Question 3: Am I like a tree or chaff? These are such strong metaphors. The imagery is perfect. A tree describes deep roots, while chaff portrays an obvious rootlessness. One is alive and the other is dead. One can sustain life even when drought comes. The other simply is picked-up and becomes dust in the wind. Choice matters.

Question 4: Am I in the way or on the way? The Psalm obviously highlights the importance of choosing the right road, the right path. The Psalms are filled with this imagery some 97 different times. Here the anonymous writer inserts “the way” 3 times (1:1 and 1:6 twice). The easy way leads to destruction. The hard way leads to life. The easy way leads to folly. The hard way leads to wisdom. Christ-followers are obviously consumed with the One who said, “I am the way…” (John 14:6). Dr. Luke, in the book of Acts, describes the early church as a people of “the Way” (Acts 9:2, 19:9, 19:23, 24:14, and 24:22). All of us are journeying. Our way is either His way or we are simply in the way of God’s revealed and glorious purpose. Decisions matter. Choices have eternal consequences.             Psalm 1 perfectly prepares us for the rest of the Psalter and portrays the consequences of choice. The wise choice that is God-seeking is headed for the Celestial City. The foolish choice that is self-seeking is headed for a dead-end and eternal separation from the God who loves us more than we can imagine. Choose wisely. This is spiritual formation’s fundamental decision.

Introduction

This summer, at CU Church, during our worship times, we will preach from eleven of the one hundred and fifty Psalms. We will start where the Psalms start with Psalm 1. We will also preach from Psalm 3, 8, 19, 23, 46, 51, 107, 110, 139 and 150. For reasons that go beyond the scope of this devotional, I have always been drawn to athletic coaches. They served as surrogate fathers for me during my troubled teenage years. In my adult years, I found a spiritual coach that has not only helped me to navigate the Psalms and learn to pray, but has also guided me to cooperate with the Holy Spirit in my ongoing spiritual formation. His name is Ambrose (339-397 AD). He was bishop of Milan, Italy, a pastor, teacher-preacher and theologian, who on Easter Sunday, 387 AD, baptized Augustine. Ambrose was a Christ-follower who found in the Psalms a place to exercise his faith. For him, the Psalms were not a spa or a place to search for comfort, but the Psalms were a place to vigorously learn how to train to be a faithful apprentice of Jesus. Ambrose wrote: “In it (the Psalms) there is a complete gymnasium for the soul, a stadium for all the virtues, equipped for every kind of exercise…” (Commentary on Twelve Psalms, Psalm 1; 4:7-8).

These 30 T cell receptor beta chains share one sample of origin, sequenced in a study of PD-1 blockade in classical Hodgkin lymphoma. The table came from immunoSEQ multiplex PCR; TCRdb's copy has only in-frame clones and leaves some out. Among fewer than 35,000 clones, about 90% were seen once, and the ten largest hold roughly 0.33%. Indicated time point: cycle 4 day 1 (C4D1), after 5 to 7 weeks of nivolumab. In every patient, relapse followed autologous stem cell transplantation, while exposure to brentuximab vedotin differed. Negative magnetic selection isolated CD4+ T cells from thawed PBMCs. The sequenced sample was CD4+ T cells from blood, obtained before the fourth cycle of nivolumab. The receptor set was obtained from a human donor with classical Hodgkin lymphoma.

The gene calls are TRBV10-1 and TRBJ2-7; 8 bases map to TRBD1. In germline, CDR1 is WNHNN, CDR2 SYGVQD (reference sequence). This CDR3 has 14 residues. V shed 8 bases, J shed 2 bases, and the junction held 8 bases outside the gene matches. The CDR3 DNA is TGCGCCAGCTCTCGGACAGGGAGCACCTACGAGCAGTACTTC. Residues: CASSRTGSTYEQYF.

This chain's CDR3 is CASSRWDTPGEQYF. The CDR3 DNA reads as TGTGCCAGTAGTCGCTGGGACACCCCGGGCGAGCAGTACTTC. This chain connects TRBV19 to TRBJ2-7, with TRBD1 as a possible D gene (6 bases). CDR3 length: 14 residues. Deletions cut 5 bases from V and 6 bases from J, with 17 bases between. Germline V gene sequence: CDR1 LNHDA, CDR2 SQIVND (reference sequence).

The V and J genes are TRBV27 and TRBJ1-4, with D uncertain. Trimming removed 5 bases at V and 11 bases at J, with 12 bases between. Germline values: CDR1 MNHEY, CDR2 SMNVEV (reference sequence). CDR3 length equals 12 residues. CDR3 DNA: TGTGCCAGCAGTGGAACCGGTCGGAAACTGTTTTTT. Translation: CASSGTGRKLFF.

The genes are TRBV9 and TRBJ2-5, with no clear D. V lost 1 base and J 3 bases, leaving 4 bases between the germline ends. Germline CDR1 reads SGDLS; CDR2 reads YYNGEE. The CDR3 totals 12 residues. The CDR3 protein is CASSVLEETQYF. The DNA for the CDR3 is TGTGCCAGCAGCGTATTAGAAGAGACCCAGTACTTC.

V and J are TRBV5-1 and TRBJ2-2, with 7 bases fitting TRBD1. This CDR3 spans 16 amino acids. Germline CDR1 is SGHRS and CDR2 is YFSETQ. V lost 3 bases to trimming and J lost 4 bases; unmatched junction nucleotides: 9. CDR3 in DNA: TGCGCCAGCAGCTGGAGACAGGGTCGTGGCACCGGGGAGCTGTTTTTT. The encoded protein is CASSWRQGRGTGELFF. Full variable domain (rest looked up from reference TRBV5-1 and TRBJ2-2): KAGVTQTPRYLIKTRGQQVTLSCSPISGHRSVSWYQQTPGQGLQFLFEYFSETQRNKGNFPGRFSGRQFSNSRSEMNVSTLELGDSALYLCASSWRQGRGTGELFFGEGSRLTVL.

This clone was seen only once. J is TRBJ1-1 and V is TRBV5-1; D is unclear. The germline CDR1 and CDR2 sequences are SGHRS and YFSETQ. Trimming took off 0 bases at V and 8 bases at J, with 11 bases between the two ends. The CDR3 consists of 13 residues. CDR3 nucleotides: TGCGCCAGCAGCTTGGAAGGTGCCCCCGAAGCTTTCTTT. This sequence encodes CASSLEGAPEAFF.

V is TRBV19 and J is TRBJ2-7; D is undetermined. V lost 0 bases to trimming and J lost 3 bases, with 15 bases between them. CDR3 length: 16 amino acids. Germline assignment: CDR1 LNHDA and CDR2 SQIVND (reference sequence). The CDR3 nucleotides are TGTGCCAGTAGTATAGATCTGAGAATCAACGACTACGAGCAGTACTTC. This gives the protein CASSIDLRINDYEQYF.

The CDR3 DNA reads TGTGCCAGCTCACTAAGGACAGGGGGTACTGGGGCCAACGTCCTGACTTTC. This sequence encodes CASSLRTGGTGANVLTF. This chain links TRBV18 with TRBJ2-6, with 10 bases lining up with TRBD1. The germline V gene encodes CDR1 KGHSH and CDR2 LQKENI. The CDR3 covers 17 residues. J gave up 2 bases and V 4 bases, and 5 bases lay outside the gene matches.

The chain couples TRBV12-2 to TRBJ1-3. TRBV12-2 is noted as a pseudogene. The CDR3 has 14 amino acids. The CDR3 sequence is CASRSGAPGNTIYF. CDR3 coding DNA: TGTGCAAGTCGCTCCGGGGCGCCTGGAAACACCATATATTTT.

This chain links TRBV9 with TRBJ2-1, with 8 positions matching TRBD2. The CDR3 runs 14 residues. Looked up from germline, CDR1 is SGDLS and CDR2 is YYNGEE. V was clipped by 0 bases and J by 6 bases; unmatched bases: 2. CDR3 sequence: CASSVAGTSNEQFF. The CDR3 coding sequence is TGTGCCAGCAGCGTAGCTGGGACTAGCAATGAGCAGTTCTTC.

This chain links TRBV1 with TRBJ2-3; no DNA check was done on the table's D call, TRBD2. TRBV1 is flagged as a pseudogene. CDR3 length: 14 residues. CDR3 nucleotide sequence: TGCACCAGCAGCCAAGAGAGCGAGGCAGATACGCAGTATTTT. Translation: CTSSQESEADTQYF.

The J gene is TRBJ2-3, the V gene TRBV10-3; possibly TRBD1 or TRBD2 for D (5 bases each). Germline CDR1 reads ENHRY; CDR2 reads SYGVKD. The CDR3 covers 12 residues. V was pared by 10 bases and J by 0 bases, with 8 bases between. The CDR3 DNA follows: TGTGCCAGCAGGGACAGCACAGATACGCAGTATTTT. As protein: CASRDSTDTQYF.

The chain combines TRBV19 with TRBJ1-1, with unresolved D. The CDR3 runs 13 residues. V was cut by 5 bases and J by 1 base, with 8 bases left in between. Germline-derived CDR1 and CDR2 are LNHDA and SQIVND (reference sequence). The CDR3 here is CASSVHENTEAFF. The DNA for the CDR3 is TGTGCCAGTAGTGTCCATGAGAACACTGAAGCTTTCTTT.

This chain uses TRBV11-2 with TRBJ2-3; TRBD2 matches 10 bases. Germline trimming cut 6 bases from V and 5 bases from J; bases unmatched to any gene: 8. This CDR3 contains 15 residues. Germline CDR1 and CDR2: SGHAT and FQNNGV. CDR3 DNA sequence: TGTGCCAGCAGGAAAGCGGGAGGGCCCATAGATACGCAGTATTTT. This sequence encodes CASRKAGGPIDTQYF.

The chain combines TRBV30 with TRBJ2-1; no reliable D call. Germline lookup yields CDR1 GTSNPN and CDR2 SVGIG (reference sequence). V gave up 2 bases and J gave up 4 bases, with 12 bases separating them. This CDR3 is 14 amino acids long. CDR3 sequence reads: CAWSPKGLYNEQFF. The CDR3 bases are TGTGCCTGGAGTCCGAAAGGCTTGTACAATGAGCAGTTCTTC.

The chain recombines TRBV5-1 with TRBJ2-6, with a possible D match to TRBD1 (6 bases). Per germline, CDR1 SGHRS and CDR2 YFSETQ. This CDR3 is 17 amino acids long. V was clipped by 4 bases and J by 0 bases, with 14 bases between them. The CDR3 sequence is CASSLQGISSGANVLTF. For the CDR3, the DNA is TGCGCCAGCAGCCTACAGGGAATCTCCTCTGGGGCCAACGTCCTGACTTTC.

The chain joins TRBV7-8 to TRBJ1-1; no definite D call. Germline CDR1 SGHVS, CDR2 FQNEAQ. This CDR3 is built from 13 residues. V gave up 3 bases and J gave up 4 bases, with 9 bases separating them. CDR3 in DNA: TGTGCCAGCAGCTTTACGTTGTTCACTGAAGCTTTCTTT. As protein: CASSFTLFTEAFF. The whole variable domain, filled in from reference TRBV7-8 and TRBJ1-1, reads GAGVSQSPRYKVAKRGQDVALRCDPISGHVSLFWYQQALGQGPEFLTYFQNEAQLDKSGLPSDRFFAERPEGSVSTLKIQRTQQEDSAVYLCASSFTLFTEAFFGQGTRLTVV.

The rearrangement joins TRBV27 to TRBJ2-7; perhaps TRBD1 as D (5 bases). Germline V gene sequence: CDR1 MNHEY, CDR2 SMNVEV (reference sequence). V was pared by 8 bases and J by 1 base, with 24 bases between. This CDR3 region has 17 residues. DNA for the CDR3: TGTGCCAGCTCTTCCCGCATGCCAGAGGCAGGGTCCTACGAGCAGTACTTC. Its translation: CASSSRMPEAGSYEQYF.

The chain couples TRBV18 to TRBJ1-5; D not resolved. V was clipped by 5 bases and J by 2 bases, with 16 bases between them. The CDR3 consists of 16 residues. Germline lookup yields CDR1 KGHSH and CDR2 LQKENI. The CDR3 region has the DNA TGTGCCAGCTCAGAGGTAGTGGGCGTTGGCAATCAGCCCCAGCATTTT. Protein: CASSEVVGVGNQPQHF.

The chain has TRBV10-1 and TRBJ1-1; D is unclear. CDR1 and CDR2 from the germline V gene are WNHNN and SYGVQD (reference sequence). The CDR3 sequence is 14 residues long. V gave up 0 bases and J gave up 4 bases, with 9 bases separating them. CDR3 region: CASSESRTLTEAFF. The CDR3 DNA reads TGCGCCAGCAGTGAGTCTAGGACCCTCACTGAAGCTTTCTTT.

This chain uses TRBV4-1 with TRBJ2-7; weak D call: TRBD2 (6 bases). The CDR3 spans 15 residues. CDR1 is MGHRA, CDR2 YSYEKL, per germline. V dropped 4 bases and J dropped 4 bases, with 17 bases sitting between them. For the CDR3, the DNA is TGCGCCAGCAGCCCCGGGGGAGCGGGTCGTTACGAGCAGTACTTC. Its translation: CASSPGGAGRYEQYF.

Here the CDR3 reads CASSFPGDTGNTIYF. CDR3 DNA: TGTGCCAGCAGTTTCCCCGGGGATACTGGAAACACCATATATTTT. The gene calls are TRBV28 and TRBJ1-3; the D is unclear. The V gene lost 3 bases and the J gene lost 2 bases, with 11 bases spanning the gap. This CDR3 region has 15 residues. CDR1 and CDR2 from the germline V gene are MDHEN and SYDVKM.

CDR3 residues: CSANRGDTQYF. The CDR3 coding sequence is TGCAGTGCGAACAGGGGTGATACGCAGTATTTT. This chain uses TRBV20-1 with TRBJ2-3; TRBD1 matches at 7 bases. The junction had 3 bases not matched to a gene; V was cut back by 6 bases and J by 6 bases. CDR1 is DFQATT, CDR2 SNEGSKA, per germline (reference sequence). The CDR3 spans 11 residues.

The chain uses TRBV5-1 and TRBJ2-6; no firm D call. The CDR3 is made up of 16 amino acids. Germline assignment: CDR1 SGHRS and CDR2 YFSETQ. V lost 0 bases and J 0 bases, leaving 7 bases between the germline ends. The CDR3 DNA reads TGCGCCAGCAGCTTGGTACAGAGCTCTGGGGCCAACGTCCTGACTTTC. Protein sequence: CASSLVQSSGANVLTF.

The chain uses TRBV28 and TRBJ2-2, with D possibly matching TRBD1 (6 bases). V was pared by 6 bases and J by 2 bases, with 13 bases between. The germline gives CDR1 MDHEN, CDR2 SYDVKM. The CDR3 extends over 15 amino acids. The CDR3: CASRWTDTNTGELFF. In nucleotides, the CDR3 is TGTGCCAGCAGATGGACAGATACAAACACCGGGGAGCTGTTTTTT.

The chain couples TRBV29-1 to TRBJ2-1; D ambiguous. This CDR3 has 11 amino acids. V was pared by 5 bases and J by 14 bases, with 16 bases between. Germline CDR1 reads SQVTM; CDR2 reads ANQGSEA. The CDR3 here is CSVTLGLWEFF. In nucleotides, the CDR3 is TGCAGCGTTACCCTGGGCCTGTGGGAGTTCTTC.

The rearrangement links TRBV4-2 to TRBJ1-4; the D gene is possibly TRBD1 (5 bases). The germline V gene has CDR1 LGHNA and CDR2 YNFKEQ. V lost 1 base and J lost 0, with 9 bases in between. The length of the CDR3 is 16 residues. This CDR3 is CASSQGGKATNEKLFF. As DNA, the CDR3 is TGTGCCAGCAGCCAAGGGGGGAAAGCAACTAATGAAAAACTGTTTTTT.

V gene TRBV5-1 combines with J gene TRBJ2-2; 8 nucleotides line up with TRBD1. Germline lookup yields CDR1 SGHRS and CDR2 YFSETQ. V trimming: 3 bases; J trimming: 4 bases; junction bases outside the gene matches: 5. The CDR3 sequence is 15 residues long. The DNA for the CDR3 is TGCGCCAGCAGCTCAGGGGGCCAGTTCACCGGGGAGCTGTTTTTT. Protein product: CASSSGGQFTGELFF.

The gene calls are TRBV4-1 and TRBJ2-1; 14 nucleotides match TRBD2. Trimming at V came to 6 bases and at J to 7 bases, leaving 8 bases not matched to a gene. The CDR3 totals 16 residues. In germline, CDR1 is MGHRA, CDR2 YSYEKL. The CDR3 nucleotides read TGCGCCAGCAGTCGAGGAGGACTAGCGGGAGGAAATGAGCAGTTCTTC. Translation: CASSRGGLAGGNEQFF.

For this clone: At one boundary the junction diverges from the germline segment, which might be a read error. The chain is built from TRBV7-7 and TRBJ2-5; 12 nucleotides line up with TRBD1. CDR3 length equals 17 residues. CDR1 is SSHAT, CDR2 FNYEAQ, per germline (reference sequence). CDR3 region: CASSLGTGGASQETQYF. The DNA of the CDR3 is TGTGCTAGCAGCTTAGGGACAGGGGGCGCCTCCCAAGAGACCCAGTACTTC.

I like the imagery of the Psalms as a work-out facility. In my younger years, I was a “gym rat.” Though an average athlete, I loved exercising my body. It was a priority for me. As I have aged, I still maintain a commitment to care for my body, but I have found the care of my soul to be a greater priority. I suppose it is why Paul’s wise words to Timothy mean so much to me these days, “…Bodily training is of some value, godliness is of value in every way, as it holds promise for the present life and also for the life to come” (1 Timothy 4:7-8). Paul’s “training” counsel to Timothy draws on that same imagery of going to the gymnasium. So every morning I go to the spiritual gym. I encounter various exercises for my soul. I pray them. I sit, stand, bow and kneel according to what I find in these individual prayers. Some of them are hard to pray. Even after all these years, I still have so much to learn about praying and prayers.

I encourage you to look at these eleven Psalms in advance, ponder them and pray them as we spend the summer in the Psalms. Tim Keller’s helpful methodology might serve you well. He offers three suggestions:

  1. Pray the Psalms as they are. Allow them to be your prayers.
  2. Paraphrase and personalize the Psalms into your own prayers.
  3. Pick themes and sentences from the Psalms and allow them to prompt adoration, confession and petition (Prayer. New York, NY: Penguin Books, 2014, pg. 256).

Together, as a CU family, let’s spend the summer in the Psalms.

Introduction: Summer in the Psalms at CU Church
Dr. J.K. Jones Jr.